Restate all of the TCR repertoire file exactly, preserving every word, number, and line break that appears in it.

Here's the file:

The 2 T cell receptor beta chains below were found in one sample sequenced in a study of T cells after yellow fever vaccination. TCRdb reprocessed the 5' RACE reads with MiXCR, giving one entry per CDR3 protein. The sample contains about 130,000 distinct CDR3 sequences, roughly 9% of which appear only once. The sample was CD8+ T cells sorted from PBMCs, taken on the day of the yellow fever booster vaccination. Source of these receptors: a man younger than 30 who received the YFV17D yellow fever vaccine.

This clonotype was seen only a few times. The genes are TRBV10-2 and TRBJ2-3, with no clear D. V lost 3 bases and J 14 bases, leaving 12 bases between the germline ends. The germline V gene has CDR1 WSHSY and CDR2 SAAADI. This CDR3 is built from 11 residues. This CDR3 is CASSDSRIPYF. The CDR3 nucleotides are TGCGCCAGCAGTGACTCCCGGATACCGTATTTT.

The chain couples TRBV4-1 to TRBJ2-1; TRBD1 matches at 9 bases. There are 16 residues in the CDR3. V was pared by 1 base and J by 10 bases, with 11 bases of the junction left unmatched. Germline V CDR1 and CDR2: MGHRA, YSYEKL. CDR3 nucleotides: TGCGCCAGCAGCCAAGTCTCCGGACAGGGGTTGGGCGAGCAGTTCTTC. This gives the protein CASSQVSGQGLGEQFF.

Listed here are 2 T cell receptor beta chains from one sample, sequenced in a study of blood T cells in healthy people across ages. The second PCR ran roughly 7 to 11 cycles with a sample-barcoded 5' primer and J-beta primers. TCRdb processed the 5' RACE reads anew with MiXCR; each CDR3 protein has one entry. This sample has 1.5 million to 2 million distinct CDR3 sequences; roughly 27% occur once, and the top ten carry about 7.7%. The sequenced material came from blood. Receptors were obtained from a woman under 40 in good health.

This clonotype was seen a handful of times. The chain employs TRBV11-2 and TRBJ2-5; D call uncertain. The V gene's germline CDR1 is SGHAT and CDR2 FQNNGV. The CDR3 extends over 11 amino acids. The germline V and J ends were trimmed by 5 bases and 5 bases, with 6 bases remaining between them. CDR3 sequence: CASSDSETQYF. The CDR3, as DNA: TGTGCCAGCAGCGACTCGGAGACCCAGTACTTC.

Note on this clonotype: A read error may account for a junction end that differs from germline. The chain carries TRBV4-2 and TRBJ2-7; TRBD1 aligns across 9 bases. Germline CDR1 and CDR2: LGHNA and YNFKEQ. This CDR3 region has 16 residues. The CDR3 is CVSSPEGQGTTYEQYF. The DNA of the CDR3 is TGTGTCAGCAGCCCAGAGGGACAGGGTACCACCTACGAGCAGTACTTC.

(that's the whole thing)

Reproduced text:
The 2 T cell receptor beta chains below were found in one sample sequenced in a study of T cells after yellow fever vaccination. TCRdb reprocessed the 5' RACE reads with MiXCR, giving one entry per CDR3 protein. The sample contains about 130,000 distinct CDR3 sequences, roughly 9% of which appear only once. The sample was CD8+ T cells sorted from PBMCs, taken on the day of the yellow fever booster vaccination. Source of these receptors: a man younger than 30 who received the YFV17D yellow fever vaccine.

This clonotype was seen only a few times. The genes are TRBV10-2 and TRBJ2-3, with no clear D. V lost 3 bases and J 14 bases, leaving 12 bases between the germline ends. The germline V gene has CDR1 WSHSY and CDR2 SAAADI. This CDR3 is built from 11 residues. This CDR3 is CASSDSRIPYF. The CDR3 nucleotides are TGCGCCAGCAGTGACTCCCGGATACCGTATTTT.

The chain couples TRBV4-1 to TRBJ2-1; TRBD1 matches at 9 bases. There are 16 residues in the CDR3. V was pared by 1 base and J by 10 bases, with 11 bases of the junction left unmatched. Germline V CDR1 and CDR2: MGHRA, YSYEKL. CDR3 nucleotides: TGCGCCAGCAGCCAAGTCTCCGGACAGGGGTTGGGCGAGCAGTTCTTC. This gives the protein CASSQVSGQGLGEQFF.

Listed here are 2 T cell receptor beta chains from one sample, sequenced in a study of blood T cells in healthy people across ages. The second PCR ran roughly 7 to 11 cycles with a sample-barcoded 5' primer and J-beta primers. TCRdb processed the 5' RACE reads anew with MiXCR; each CDR3 protein has one entry. This sample has 1.5 million to 2 million distinct CDR3 sequences; roughly 27% occur once, and the top ten carry about 7.7%. The sequenced material came from blood. Receptors were obtained from a woman under 40 in good health.

This clonotype was seen a handful of times. The chain employs TRBV11-2 and TRBJ2-5; D call uncertain. The V gene's germline CDR1 is SGHAT and CDR2 FQNNGV. The CDR3 extends over 11 amino acids. The germline V and J ends were trimmed by 5 bases and 5 bases, with 6 bases remaining between them. CDR3 sequence: CASSDSETQYF. The CDR3, as DNA: TGTGCCAGCAGCGACTCGGAGACCCAGTACTTC.

Note on this clonotype: A read error may account for a junction end that differs from germline. The chain carries TRBV4-2 and TRBJ2-7; TRBD1 aligns across 9 bases. Germline CDR1 and CDR2: LGHNA and YNFKEQ. This CDR3 region has 16 residues. The CDR3 is CVSSPEGQGTTYEQYF. The DNA of the CDR3 is TGTGTCAGCAGCCCAGAGGGACAGGGTACCACCTACGAGCAGTACTTC.